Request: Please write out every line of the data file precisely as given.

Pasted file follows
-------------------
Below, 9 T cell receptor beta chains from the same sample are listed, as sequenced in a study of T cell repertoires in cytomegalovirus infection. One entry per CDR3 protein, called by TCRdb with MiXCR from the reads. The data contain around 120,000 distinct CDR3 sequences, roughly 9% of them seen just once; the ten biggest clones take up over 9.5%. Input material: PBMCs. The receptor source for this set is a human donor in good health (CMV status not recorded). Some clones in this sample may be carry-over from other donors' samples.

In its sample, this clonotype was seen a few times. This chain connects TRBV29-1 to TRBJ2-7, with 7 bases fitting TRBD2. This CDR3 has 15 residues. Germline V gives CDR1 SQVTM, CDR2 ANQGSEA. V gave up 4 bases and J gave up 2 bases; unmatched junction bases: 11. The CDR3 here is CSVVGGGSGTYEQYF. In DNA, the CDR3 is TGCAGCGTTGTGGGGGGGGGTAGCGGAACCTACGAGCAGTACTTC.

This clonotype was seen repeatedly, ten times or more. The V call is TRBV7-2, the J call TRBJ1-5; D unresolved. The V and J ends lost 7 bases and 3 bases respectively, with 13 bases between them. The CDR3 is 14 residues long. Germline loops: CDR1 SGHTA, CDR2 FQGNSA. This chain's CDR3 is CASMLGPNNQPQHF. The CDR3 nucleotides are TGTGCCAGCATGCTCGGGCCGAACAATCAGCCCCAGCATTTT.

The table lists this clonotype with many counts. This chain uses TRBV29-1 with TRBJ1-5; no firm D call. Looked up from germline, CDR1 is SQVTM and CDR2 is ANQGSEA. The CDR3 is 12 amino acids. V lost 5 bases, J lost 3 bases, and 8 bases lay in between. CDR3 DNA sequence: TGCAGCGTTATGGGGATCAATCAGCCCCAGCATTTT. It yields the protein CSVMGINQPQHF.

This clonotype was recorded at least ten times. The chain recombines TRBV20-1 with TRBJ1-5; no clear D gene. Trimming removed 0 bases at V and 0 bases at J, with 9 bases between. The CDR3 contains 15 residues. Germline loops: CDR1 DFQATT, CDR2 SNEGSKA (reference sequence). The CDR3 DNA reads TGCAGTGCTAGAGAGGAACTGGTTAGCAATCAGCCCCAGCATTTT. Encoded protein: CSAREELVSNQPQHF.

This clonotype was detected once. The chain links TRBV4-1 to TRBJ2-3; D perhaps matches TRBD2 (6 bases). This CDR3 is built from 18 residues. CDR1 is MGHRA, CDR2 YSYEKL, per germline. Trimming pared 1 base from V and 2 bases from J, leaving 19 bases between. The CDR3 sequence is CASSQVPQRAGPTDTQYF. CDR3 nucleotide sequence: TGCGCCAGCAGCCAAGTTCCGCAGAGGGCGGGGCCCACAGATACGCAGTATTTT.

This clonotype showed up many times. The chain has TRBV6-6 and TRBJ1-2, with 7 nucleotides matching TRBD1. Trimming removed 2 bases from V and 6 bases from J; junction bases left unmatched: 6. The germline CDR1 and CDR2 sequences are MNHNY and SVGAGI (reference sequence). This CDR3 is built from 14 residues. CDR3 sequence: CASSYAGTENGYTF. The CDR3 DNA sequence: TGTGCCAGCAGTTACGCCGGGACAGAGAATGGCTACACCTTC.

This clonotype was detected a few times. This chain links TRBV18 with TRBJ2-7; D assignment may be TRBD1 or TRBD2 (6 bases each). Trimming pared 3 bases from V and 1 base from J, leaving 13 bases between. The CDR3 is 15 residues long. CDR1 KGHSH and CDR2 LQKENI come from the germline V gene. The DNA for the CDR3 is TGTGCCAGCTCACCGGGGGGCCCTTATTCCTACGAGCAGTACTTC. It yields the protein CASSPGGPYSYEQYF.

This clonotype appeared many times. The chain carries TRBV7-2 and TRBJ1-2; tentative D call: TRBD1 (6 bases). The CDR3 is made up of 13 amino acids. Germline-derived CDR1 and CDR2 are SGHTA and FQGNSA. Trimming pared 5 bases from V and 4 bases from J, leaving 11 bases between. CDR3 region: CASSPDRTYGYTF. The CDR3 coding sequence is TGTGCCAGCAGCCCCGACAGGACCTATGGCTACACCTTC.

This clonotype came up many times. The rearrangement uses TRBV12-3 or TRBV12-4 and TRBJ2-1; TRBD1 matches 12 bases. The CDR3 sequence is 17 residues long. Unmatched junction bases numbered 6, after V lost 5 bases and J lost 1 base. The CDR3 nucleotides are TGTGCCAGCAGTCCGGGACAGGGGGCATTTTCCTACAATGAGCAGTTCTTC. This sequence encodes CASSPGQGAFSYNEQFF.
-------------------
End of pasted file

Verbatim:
Below, 9 T cell receptor beta chains from the same sample are listed, as sequenced in a study of T cell repertoires in cytomegalovirus infection. One entry per CDR3 protein, called by TCRdb with MiXCR from the reads. The data contain around 120,000 distinct CDR3 sequences, roughly 9% of them seen just once; the ten biggest clones take up over 9.5%. Input material: PBMCs. The receptor source for this set is a human donor in good health (CMV status not recorded). Some clones in this sample may be carry-over from other donors' samples.

In its sample, this clonotype was seen a few times. This chain connects TRBV29-1 to TRBJ2-7, with 7 bases fitting TRBD2. This CDR3 has 15 residues. Germline V gives CDR1 SQVTM, CDR2 ANQGSEA. V gave up 4 bases and J gave up 2 bases; unmatched junction bases: 11. The CDR3 here is CSVVGGGSGTYEQYF. In DNA, the CDR3 is TGCAGCGTTGTGGGGGGGGGTAGCGGAACCTACGAGCAGTACTTC.

This clonotype was seen repeatedly, ten times or more. The V call is TRBV7-2, the J call TRBJ1-5; D unresolved. The V and J ends lost 7 bases and 3 bases respectively, with 13 bases between them. The CDR3 is 14 residues long. Germline loops: CDR1 SGHTA, CDR2 FQGNSA. This chain's CDR3 is CASMLGPNNQPQHF. The CDR3 nucleotides are TGTGCCAGCATGCTCGGGCCGAACAATCAGCCCCAGCATTTT.

The table lists this clonotype with many counts. This chain uses TRBV29-1 with TRBJ1-5; no firm D call. Looked up from germline, CDR1 is SQVTM and CDR2 is ANQGSEA. The CDR3 is 12 amino acids. V lost 5 bases, J lost 3 bases, and 8 bases lay in between. CDR3 DNA sequence: TGCAGCGTTATGGGGATCAATCAGCCCCAGCATTTT. It yields the protein CSVMGINQPQHF.

This clonotype was recorded at least ten times. The chain recombines TRBV20-1 with TRBJ1-5; no clear D gene. Trimming removed 0 bases at V and 0 bases at J, with 9 bases between. The CDR3 contains 15 residues. Germline loops: CDR1 DFQATT, CDR2 SNEGSKA (reference sequence). The CDR3 DNA reads TGCAGTGCTAGAGAGGAACTGGTTAGCAATCAGCCCCAGCATTTT. Encoded protein: CSAREELVSNQPQHF.

This clonotype was detected once. The chain links TRBV4-1 to TRBJ2-3; D perhaps matches TRBD2 (6 bases). This CDR3 is built from 18 residues. CDR1 is MGHRA, CDR2 YSYEKL, per germline. Trimming pared 1 base from V and 2 bases from J, leaving 19 bases between. The CDR3 sequence is CASSQVPQRAGPTDTQYF. CDR3 nucleotide sequence: TGCGCCAGCAGCCAAGTTCCGCAGAGGGCGGGGCCCACAGATACGCAGTATTTT.

This clonotype showed up many times. The chain has TRBV6-6 and TRBJ1-2, with 7 nucleotides matching TRBD1. Trimming removed 2 bases from V and 6 bases from J; junction bases left unmatched: 6. The germline CDR1 and CDR2 sequences are MNHNY and SVGAGI (reference sequence). This CDR3 is built from 14 residues. CDR3 sequence: CASSYAGTENGYTF. The CDR3 DNA sequence: TGTGCCAGCAGTTACGCCGGGACAGAGAATGGCTACACCTTC.

This clonotype was detected a few times. This chain links TRBV18 with TRBJ2-7; D assignment may be TRBD1 or TRBD2 (6 bases each). Trimming pared 3 bases from V and 1 base from J, leaving 13 bases between. The CDR3 is 15 residues long. CDR1 KGHSH and CDR2 LQKENI come from the germline V gene. The DNA for the CDR3 is TGTGCCAGCTCACCGGGGGGCCCTTATTCCTACGAGCAGTACTTC. It yields the protein CASSPGGPYSYEQYF.

This clonotype appeared many times. The chain carries TRBV7-2 and TRBJ1-2; tentative D call: TRBD1 (6 bases). The CDR3 is made up of 13 amino acids. Germline-derived CDR1 and CDR2 are SGHTA and FQGNSA. Trimming pared 5 bases from V and 4 bases from J, leaving 11 bases between. CDR3 region: CASSPDRTYGYTF. The CDR3 coding sequence is TGTGCCAGCAGCCCCGACAGGACCTATGGCTACACCTTC.

This clonotype came up many times. The rearrangement uses TRBV12-3 or TRBV12-4 and TRBJ2-1; TRBD1 matches 12 bases. The CDR3 sequence is 17 residues long. Unmatched junction bases numbered 6, after V lost 5 bases and J lost 1 base. The CDR3 nucleotides are TGTGCCAGCAGTCCGGGACAGGGGGCATTTTCCTACAATGAGCAGTTCTTC. This sequence encodes CASSPGQGAFSYNEQFF.